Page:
Review: The Art of Moving Camera Techniques, Volume Two (Von Wedding Films)
One of the common misconceptions in the wedding video world, especially among relative newcomers, is that Mark and Trisha Von Lanken of Tulsa, Okla.-based Von Wedding Films invented moving-camera wedding videography. This is not true. Mark himself admits that in his first couple years in the business, it never occurred to him to detach the camera from his shoulder until he attended a WEVA seminar by Toronto videographer David Lai (www.visionsbydavid.com), in which Lai demonstrated off-shoulder techniques like panning and tracking shots and reveals that created dramatic visual effects seen often in films and television, but rarely in wedding video up to that point.
Ever the innovators, Mark and Trisha immediately set about not only learning these techniques but making them their own, and developing them as part of their own ever-evolving style. A little more than half a decade later, there are two main reasons why their names have become synonymous with moving-camera wedding productions today: because Mark and Trisha do those techniques so well, and because they teach them so well. One could even argue that the moving-camera approach has become so prevalent in wedding video today for those exact same reasons.
Having looked at The Art of Moving Techniques, Volume 1 back in 2006, and found it pretty definitive, the first question in my mind when I popped in MCT II was whether there was any point in doing a sequel. And MCT II does start out on familiar ground. You get Trisha’s very accessible, straightforward narration, which makes potentially daunting topics and techniques seem like something anyone could do. And as she introduces the topic, making moving camera techniques also seem like something everyone should do if they want their videos to look as polished, romantic, and dramatic as Von Wedding Films’, she also makes an absolutely crucial point: Too much motion can be too much of a good thing; however proficient you become with these techniques, be sure to use them in moderation.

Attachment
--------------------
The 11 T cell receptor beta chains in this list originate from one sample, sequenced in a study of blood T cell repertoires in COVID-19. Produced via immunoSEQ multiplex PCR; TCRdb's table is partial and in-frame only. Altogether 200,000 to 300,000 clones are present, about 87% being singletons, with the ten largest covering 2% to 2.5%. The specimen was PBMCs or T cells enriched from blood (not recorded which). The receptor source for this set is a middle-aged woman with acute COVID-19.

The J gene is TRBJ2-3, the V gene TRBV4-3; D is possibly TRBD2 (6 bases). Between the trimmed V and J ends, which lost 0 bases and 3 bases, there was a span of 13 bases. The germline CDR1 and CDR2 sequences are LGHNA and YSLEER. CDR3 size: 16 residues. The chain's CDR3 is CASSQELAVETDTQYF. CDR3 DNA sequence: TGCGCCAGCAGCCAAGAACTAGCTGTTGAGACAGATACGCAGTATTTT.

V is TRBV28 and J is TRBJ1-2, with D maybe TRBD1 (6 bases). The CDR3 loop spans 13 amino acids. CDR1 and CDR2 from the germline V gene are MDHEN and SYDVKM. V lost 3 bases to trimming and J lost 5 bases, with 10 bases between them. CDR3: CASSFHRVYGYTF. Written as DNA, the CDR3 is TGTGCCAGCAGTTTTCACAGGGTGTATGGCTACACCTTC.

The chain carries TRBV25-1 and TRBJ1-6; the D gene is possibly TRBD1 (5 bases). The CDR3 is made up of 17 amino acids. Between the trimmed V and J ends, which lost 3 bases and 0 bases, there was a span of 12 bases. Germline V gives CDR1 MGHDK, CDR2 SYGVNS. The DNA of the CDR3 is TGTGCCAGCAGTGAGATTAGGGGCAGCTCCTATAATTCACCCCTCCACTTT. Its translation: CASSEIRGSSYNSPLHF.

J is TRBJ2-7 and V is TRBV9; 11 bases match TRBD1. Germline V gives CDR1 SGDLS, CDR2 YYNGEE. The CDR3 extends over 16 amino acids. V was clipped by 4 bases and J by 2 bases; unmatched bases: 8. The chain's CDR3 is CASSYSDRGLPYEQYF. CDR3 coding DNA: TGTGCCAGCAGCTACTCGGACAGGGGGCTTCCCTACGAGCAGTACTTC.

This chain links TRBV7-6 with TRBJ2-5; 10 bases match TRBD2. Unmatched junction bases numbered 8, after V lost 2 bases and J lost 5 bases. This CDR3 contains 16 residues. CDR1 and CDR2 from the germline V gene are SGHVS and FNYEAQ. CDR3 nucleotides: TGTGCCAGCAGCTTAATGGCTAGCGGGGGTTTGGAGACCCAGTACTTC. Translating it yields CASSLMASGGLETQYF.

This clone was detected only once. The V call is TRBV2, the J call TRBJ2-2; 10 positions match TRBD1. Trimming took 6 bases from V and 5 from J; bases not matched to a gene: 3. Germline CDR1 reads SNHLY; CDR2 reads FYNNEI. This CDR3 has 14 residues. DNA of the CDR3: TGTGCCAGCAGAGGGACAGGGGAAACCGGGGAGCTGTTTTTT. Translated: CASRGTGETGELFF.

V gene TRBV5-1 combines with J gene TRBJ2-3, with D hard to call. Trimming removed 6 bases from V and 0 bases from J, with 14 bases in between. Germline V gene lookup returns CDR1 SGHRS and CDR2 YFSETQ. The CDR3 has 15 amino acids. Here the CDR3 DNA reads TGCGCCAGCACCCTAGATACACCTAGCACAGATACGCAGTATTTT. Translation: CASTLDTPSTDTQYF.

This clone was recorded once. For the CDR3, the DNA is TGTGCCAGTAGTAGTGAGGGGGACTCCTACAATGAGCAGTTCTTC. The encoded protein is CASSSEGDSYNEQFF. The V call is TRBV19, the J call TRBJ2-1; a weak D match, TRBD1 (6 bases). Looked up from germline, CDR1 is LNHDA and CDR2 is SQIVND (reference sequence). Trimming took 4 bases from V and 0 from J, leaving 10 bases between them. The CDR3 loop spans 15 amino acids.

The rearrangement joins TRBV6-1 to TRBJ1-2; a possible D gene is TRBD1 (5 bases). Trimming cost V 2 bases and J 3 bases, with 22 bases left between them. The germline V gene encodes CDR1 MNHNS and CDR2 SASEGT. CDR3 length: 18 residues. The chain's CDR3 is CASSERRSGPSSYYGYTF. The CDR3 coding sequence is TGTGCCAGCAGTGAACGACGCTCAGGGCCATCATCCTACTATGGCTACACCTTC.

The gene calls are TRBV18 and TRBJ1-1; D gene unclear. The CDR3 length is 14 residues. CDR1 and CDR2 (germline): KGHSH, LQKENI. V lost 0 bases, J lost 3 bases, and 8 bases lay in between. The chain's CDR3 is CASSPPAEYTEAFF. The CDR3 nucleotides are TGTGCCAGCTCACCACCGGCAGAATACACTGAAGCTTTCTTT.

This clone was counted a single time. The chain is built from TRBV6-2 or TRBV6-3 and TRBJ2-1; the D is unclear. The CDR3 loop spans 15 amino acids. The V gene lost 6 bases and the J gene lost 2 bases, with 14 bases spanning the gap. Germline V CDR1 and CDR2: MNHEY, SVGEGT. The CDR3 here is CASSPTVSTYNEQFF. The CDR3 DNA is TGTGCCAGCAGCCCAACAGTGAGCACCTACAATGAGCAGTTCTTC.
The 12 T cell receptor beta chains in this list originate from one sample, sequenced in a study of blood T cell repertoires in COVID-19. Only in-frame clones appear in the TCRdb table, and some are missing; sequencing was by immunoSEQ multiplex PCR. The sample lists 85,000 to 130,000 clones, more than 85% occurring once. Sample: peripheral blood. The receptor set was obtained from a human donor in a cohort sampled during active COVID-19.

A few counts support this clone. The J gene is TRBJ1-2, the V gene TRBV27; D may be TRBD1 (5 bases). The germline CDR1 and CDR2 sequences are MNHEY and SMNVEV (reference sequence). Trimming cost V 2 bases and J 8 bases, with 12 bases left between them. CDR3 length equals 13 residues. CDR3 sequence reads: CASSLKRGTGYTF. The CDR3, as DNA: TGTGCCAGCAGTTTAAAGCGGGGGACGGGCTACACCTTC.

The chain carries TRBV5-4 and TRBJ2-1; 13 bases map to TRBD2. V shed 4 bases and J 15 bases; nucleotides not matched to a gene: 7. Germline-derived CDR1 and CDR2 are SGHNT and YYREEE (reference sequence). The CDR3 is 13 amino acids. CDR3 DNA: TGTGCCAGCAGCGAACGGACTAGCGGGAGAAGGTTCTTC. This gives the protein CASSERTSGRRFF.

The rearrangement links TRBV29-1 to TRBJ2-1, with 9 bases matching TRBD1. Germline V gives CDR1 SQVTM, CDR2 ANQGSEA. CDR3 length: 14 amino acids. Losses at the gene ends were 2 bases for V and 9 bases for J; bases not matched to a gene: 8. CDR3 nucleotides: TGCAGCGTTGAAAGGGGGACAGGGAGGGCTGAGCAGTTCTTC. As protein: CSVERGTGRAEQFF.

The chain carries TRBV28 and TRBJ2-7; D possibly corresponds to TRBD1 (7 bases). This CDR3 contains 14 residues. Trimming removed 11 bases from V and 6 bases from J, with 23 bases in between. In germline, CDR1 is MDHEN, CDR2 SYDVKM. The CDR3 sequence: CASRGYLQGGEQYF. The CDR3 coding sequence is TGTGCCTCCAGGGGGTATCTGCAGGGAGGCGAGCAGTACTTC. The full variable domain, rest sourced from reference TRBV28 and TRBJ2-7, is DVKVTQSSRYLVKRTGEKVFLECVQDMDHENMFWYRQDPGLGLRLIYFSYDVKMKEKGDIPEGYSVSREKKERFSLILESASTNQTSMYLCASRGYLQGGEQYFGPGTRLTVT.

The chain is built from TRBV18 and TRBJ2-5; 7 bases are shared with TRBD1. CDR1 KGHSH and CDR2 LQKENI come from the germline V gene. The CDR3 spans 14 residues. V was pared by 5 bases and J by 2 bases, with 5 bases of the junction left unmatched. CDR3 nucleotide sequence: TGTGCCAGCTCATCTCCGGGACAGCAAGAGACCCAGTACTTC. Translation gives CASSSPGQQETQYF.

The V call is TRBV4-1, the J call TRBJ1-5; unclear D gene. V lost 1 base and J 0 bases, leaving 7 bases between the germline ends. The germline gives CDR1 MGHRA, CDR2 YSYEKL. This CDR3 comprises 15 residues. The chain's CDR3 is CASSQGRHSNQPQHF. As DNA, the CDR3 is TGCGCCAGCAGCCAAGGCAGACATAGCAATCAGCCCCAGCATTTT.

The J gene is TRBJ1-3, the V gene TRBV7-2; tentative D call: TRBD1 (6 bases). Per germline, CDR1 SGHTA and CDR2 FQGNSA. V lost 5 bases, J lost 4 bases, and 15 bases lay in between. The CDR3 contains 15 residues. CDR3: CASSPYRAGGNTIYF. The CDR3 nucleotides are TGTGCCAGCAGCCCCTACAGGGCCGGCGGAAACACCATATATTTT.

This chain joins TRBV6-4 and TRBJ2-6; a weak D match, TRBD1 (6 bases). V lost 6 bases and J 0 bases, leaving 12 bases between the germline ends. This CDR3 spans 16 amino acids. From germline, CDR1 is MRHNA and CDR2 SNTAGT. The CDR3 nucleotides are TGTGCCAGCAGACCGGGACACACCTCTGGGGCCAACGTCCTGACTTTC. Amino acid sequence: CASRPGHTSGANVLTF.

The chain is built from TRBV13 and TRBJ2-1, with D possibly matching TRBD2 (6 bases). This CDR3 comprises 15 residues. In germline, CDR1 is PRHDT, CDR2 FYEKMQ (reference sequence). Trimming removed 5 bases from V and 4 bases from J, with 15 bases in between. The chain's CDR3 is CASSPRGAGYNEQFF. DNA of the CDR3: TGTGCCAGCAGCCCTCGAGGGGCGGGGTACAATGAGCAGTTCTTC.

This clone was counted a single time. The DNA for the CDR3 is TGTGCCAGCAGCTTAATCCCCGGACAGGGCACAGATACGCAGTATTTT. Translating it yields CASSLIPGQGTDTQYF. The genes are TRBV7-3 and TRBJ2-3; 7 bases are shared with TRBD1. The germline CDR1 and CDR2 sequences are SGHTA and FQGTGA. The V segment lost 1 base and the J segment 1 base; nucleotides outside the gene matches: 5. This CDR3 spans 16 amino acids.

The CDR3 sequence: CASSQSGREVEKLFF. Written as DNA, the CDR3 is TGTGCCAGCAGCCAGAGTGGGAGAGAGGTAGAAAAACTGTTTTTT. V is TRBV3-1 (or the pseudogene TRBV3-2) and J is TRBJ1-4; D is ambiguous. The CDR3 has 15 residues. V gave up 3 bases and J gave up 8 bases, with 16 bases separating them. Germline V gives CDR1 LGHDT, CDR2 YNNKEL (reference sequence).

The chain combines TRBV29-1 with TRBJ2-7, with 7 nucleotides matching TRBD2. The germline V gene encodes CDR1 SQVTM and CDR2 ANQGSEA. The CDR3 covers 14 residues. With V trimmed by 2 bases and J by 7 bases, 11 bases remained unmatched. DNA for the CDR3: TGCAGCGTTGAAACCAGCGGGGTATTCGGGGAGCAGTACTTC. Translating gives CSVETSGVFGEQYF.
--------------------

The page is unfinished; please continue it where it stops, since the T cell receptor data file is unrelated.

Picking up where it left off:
Early on, the disc also reviews some techniques covered in MCT I—always using manual settings, how to hold the camera and position it against your body to keep your motion smooth and steady. But it quickly moves on to a great demonstration from Mark on the difference between panning and tracking, which makes it crystal clear how the tracking approach yields a more professional look. The Von Lankens also walk you through a behind-the-scenes look at how they cover bride and groom prep, always breaking down the motion techniques they’re using for maximum accessibility, and showing you the completed edit so you can see how the technique played out in the final video.
There is also a fascinating first dance making-of segment showing shooting assignments and positions for two cameras, and of course the final edit to show you how the effects they were going for were achieved. Essential stuff.
The focus this time is on handheld cameras, which is another key difference from MCT I; it’s important to see how these techniques can be achieved with the handheld cameras most videographers are using these days. What this installment of the MCT series doesn’t show, of course, is how these techniques work in shoot-to-delivery HD productions. But they had to leave something for MCT III, right? Which, incidentally, Mark says will be all in HD, will be available in a Blu-ray version, and will come out sometime in 2009.
Stephen Nathans-Kelly (stephen.nathans at infotoday.com) is editor-in-chief of EventDV.